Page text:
Turkmenistan has become the region’s leading fertilizer exporter as a result of the new government chemical plant: According to the UN’s Comtrade data set, the export value was over 1.16 million tonnes in 2019 and 2020.
There is no public information trade data to show how significant a role the ambiguous Scottish firm, Caran Holdings, performed in these exports. However, a range of influences indicates that it took a sizable chunk of the pie. In a 2018 discussion with Turkmenistan’s state daily paper, a man identifying himself as Caran’s member at the new plant noted that the company has already struck a deal to transfer 1.2 million tonnes of urea generated there via Georgian as well as Russian ports. If this quantity is being shipped, it indicates that the firm is responsible for all of Turkmenistan’s fertilizer exports. (Even so, the Comtrade data could be inaccurate.) Numerous credible sources also indicate that Caran is a significant market player.
In a 2020 report, Caran is described as “the main source of river cargos of Turkmen urea in the existing year” by Argus Media, a primary commodity price information agency that uses official government statistics.
Reporters were also able to obtain documents testifying to a few of Caran’s sales. In 2020, the business sells 213,000 tonnes of urea to a Russian trading firm, which then sold it to bidders in the US. The only high-profile character named in Caran’s business records is Rejepov, the nephew of the president. From January to November 2020, he was publicly registered as its shareholder.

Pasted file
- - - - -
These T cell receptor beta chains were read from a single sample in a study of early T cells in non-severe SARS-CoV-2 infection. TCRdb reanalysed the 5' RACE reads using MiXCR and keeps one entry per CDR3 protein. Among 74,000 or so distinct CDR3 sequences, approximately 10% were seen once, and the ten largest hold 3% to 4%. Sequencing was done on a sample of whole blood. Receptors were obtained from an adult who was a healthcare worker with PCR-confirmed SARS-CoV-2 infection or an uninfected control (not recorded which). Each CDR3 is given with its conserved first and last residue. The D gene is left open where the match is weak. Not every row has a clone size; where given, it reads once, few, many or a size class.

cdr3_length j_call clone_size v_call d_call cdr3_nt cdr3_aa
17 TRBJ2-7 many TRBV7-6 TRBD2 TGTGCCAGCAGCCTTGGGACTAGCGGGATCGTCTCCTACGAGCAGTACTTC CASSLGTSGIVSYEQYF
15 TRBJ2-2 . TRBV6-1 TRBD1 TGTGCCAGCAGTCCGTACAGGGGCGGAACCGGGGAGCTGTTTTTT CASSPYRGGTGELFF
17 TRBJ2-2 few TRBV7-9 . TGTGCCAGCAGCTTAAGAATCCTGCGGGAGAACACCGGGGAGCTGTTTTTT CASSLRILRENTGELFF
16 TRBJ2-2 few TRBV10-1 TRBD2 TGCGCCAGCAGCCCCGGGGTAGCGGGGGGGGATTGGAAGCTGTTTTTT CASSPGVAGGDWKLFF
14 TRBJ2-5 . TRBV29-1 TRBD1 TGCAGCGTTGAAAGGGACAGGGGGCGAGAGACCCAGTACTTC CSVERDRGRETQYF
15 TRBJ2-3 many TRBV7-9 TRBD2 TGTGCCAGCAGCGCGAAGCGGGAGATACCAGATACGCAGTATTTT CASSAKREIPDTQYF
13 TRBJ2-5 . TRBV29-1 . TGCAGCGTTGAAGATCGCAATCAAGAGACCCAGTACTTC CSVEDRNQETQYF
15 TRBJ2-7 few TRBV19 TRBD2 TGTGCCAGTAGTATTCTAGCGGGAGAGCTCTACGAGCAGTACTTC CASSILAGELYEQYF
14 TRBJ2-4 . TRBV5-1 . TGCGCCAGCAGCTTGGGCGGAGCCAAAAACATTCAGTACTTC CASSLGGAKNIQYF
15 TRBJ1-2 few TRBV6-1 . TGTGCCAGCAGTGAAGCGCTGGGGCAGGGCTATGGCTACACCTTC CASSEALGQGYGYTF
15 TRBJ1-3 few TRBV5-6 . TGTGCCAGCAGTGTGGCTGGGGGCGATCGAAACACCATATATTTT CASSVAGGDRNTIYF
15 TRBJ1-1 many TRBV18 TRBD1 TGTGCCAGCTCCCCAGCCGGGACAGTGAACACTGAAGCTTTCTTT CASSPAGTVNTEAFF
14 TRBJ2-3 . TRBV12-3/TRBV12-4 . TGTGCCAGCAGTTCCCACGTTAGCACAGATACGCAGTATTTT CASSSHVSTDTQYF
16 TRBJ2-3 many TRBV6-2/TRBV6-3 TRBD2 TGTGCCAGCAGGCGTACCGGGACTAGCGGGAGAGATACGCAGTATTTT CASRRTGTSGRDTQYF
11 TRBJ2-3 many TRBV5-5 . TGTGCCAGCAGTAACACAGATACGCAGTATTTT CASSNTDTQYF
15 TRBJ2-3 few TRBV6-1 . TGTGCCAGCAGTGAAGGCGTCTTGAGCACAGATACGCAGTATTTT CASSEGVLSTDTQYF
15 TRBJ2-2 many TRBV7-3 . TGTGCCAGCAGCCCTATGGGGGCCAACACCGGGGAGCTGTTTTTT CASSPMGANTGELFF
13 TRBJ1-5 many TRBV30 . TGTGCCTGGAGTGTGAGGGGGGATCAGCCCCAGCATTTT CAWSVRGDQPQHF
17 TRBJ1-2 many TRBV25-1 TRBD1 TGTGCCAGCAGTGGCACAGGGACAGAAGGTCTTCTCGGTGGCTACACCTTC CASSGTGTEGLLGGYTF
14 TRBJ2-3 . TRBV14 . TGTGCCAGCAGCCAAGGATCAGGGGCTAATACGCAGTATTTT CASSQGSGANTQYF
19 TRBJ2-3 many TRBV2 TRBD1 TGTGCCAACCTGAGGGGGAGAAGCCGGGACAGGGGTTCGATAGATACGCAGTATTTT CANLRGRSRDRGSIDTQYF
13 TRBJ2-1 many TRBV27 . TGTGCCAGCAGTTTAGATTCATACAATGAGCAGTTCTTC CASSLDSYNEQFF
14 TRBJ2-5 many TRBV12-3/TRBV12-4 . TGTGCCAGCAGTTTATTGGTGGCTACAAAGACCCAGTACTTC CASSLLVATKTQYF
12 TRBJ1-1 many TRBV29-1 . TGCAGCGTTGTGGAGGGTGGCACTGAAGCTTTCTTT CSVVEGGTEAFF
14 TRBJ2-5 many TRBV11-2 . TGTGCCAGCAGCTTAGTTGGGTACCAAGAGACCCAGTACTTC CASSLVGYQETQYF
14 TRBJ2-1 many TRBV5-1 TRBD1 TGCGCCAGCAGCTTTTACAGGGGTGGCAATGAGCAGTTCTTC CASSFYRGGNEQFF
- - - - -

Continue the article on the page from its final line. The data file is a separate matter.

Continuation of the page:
This is complicated to comprehend if the intention was to conceal his involvement, and it could be an error. Each excuse in the book seems to be used to avoid showing him for the rest of the company unit, according to reporters.
Aside from this nine-month time frame, the company’s formal owners have always been prosecutors or offshore nominee companies, a common method of concealing who else is behind such a company. Even though U.K. laws were changed in 2017 to force private companies like Caran to reveal their “persons of ultimate control” — a distinction meant to expose who stands to profit from their action, irrespective of who owns the company on paper — Rejepov never was mentioned.
However, there is more proof that he played a prominent part in Caran. First and foremost, two factors who had interactions with Rejepov but cannot mention names for their protection stated that he was the sole owner of the company. The Pandora Papers provide additional evidence of his involvement. Rejepov’s name exists in various ‘power of attorney’ records from various years that were leaked — one unauthenticated, the other finalized and notarized. The document is unsigned in December 2018, after some months of opening of urea plant.
Reporters also discovered that the other two people listed as “persons of effective control” in Caran’s documentation appear to be Rejepov’s staff members.
One of them would be Kerimberdi Yalkabov, who’d been given “power of attorney” alongside Rejepov. Reporters discovered Yalkabov’s mobile number as well as ran everything through GetContact, a program that displays how numbers are labeled in the other people’s address books. Yalkabov was consistently identified as an” assistant” or “employee” of Hajymyrat (Nickname: Hajy), and also as a Caran Holdings official.